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General IPv6 Topics => IPv6 Basics & Questions & General Chatter => Topic started by: Mijzelf on April 13, 2017, 12:54:04 PM

Title: IPv6 address and routed /64
Post by: Mijzelf on April 13, 2017, 12:54:04 PM
Yesterday I applied for a HE IPv6 tunnel, and got one. The default tunnel consists of an IPv6 address, ending on ::2, and a routed /64 subnet. What struck me is that the address is in a different /48 subnet than the routed /64 subnet. That means that a whole /48 subnet is burned just to provide my router an IPv6 address.

As my former Sixxs IPv6 address and subnet had the same peculiarity, I guess there is a technical reason for that. Which one?
Title: Re: IPv6 address and routed /64
Post by: cholzhauer on April 13, 2017, 12:55:57 PM
Quote
Yesterday I applied for a HE IPv6 tunnel, and got one. The default tunnel consists of an IPv6 address, ending on ::2, and a routed /64 subnet. What struck me is that the address is in a different /48 subnet than the routed /64 subnet. That means that a whole /48 subnet is burned just to provide my router an IPv6 address.

I don't understand that, can you elaborate?  If your tunnel /64 is 2001:db8:1234:4567::/64, mine can be 2001:db8:1234:4568::/64.
Title: Re: IPv6 address and routed /64
Post by: Mijzelf on April 13, 2017, 01:12:08 PM
My IP is A:B:C:D::2/128, while the routed /64 is A:B:E:F::/64 .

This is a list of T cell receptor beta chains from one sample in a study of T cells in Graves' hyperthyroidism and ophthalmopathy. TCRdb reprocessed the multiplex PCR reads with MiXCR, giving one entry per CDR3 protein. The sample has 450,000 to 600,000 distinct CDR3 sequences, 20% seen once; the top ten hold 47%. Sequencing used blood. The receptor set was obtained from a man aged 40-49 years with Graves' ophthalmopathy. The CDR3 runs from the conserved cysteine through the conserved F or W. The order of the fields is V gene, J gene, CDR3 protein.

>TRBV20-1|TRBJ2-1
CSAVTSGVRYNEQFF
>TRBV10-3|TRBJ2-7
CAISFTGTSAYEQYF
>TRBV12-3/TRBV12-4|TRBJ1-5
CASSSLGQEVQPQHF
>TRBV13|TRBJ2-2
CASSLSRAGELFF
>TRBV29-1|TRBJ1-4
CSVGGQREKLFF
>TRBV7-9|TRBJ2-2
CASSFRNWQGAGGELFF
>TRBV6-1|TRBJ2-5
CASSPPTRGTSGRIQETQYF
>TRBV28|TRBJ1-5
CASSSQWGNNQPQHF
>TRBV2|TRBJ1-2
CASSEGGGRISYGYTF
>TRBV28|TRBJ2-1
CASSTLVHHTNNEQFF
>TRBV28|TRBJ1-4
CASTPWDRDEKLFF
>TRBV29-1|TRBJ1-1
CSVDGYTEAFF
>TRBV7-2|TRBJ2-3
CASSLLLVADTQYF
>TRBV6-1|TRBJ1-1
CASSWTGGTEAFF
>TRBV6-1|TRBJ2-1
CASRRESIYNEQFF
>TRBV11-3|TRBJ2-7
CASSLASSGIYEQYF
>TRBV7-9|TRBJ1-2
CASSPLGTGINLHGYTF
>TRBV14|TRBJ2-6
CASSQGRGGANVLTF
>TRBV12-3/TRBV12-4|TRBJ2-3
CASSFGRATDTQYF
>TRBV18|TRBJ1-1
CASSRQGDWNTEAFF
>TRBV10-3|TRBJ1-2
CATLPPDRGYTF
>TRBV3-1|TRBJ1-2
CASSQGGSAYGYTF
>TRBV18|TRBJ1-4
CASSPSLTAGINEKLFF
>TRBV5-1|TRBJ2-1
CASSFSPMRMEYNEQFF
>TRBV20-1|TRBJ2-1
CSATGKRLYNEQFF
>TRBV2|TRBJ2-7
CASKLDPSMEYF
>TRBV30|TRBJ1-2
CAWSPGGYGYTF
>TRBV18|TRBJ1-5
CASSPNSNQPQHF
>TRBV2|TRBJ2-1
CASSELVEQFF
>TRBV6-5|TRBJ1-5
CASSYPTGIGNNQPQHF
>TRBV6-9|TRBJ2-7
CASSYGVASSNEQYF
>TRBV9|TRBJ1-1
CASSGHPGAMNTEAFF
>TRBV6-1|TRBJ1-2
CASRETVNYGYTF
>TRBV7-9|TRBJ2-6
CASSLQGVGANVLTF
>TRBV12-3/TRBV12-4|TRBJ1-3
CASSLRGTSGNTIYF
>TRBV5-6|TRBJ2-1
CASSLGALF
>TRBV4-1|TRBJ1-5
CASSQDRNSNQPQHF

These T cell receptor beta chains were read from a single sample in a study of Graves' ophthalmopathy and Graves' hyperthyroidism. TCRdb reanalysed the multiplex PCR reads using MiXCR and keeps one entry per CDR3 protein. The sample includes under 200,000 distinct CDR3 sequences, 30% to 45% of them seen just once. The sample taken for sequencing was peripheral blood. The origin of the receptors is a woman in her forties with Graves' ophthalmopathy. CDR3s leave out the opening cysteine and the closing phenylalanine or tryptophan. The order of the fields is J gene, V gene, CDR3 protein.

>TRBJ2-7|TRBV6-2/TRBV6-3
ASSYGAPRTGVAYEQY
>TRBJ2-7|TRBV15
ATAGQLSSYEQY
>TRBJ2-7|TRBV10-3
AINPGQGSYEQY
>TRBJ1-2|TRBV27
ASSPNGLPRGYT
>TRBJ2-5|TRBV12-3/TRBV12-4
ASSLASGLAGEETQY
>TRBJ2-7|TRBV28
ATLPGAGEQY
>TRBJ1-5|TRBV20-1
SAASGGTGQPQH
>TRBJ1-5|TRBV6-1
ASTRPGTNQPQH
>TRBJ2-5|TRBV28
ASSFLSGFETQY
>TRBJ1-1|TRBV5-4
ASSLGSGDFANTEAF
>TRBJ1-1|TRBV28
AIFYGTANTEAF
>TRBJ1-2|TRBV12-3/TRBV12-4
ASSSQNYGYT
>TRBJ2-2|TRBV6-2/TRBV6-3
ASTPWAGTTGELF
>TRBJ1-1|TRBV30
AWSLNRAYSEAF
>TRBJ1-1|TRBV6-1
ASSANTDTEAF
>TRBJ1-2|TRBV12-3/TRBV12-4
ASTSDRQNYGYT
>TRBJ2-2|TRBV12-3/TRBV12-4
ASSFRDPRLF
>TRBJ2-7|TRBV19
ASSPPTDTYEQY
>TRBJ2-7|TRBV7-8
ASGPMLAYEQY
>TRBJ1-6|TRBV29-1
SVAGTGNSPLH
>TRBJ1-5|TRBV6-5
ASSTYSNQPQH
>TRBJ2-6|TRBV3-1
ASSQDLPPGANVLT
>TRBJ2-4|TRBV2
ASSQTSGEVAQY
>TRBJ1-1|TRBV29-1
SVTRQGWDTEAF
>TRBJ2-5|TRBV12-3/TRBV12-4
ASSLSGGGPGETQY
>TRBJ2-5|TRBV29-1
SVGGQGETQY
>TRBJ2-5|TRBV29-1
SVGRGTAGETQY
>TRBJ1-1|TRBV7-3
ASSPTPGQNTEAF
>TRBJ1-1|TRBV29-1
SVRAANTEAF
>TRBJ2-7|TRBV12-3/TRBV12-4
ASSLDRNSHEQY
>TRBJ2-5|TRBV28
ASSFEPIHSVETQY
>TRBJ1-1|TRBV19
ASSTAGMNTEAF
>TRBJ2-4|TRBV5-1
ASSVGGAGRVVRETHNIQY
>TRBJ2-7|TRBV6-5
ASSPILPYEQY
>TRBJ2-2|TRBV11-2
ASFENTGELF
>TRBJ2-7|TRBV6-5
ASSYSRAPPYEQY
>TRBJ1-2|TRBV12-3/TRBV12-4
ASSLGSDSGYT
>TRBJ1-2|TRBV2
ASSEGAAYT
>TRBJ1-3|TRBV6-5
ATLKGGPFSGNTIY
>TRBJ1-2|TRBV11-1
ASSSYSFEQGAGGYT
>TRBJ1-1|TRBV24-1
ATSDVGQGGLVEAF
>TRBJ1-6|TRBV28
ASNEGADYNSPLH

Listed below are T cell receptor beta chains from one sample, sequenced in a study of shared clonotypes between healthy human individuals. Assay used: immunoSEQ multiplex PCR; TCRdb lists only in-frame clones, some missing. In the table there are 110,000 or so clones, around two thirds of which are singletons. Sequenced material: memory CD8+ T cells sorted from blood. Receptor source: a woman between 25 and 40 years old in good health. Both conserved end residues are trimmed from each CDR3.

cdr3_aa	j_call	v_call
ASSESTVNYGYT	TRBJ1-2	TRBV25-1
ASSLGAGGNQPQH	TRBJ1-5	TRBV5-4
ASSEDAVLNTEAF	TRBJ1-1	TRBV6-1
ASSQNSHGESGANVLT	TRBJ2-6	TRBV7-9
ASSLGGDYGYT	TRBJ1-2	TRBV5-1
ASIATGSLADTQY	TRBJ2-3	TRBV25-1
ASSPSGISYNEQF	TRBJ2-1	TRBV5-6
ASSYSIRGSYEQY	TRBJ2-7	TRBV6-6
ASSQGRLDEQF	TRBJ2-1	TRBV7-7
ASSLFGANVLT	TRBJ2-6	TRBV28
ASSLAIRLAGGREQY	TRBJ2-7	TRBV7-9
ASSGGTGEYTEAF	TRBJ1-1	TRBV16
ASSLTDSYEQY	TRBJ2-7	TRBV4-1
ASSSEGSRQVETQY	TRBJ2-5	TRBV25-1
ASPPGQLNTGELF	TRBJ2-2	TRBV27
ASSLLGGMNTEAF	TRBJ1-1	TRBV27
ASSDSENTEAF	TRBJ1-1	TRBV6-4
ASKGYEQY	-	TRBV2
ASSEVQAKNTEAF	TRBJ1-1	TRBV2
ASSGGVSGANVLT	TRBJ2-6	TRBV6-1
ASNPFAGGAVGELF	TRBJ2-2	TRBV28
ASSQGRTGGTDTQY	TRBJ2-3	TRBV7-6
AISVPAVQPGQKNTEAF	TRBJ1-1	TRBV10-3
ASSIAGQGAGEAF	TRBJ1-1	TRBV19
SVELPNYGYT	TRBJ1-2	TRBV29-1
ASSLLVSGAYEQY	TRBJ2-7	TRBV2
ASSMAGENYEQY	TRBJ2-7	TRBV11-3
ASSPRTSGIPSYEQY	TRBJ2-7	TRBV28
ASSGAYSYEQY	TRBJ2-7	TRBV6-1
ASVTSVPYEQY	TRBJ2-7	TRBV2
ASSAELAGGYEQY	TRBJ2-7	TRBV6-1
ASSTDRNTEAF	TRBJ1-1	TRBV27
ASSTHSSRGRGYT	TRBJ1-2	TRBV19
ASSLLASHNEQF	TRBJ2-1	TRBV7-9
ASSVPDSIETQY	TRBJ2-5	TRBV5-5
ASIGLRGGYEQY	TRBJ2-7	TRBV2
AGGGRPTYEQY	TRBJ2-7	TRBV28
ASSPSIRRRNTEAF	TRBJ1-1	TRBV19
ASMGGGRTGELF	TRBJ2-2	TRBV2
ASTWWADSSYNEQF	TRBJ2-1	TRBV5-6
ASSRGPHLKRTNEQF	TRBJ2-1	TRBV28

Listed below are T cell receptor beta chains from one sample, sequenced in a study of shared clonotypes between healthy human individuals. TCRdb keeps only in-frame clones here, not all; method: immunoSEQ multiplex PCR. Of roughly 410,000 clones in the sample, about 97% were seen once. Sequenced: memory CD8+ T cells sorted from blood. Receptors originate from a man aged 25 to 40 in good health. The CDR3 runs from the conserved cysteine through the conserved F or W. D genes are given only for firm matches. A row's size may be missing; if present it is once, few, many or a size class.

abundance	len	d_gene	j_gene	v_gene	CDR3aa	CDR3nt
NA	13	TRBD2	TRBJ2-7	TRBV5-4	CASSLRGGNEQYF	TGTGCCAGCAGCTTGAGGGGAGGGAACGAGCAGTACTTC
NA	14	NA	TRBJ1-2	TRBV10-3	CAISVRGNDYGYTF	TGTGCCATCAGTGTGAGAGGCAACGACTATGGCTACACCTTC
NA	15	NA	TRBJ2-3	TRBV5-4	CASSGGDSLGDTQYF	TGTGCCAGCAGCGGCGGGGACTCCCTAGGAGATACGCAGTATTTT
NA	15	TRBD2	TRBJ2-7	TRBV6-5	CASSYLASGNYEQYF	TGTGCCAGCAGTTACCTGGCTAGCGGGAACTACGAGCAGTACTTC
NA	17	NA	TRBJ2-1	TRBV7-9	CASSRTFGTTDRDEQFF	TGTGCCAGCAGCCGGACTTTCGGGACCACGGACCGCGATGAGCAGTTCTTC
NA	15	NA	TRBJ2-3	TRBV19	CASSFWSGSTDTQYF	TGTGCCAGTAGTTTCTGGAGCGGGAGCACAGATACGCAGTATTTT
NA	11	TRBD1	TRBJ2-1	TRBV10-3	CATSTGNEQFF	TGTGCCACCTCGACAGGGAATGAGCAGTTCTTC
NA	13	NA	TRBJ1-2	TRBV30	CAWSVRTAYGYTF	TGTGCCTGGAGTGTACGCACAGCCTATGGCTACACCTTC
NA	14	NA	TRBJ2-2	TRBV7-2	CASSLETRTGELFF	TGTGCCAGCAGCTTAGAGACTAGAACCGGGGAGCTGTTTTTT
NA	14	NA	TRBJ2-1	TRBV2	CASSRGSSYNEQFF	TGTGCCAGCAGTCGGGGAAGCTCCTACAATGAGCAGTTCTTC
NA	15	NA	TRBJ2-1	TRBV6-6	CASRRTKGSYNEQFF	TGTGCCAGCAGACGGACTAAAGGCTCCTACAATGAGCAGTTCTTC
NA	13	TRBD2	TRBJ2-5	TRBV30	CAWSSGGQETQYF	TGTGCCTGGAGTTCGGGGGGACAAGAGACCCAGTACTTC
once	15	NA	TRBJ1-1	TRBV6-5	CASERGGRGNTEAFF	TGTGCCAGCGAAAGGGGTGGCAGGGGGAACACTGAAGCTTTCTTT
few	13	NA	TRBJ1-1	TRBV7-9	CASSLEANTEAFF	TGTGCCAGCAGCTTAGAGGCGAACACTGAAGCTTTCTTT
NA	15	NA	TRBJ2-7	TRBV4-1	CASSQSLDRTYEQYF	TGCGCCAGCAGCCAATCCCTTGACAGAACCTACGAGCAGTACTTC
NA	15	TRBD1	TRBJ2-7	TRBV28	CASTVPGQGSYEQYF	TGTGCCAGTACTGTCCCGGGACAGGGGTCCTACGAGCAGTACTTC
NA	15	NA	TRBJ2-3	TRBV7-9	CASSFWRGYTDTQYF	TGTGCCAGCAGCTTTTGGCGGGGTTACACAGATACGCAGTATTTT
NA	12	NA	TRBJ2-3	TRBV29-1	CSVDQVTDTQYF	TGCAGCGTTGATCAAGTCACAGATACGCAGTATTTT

And you are right, others IP could be A:B:C:G::2/128, or even A:B:C:D:H::2/128, although the latter is becoming inconvenient.quickly. So I guess the /48 subnet could provide 64k single endpoints.

So I think my real question is: Why is my endpoint IPv6 address not inside my routed /64 subnet?
Title: Re: IPv6 address and routed /64
Post by: divad27182 on April 13, 2017, 03:44:54 PM
Yesterday I applied for a HE IPv6 tunnel, and got one. The default tunnel consists of an IPv6 address, ending on ::2, and a routed /64 subnet. What struck me is that the address is in a different /48 subnet than the routed /64 subnet. That means that a whole /48 subnet is burned just to provide my router an IPv6 address.

As my former Sixxs IPv6 address and subnet had the same peculiarity, I guess there is a technical reason for that. Which one?

Not quite right.

You got A:B:C:D::2/64 for your router, and A:B:E:D::/64 as your subnet. 

This means there is a /64 for your router to their router communication, and a /64 for your use.  And then, presumably, each tunnel through that HE node gets is own unique D value, and shares the A:B:C:: and A:B:E:: subnets.

Admittedly, it might have been a better use of resources to give out A:B:C:0:0:0:D:2/112 for the router and A:B:C:D::/64 for the subnet, but it's probably better just not to try to explain using /112 (or even /126 or /127) subnets.

--David
Title: Re: IPv6 address and routed /64
Post by: divad27182 on April 13, 2017, 06:16:59 PM
My IP is A:B:C:D::2/128, while the routed /64 is A:B:E:F::/64 .

And you are right, others IP could be A:B:C:G::2/128, or even A:B:C:D:H::2/128, although the latter is becoming inconvenient.quickly. So I guess the /48 subnet could provide 64k single endpoints.

So I think my real question is: Why is my endpoint IPv6 address not inside my routed /64 subnet?

Actually, that can be done, but it requires such painful routing rules on both ends that it isn't worth doing.  The issue is that their router's endpoint IPv6 address would then also need to be in your routed /64 subnet, but would not be truly in that subnet.  As I said, painful routing rules.

--David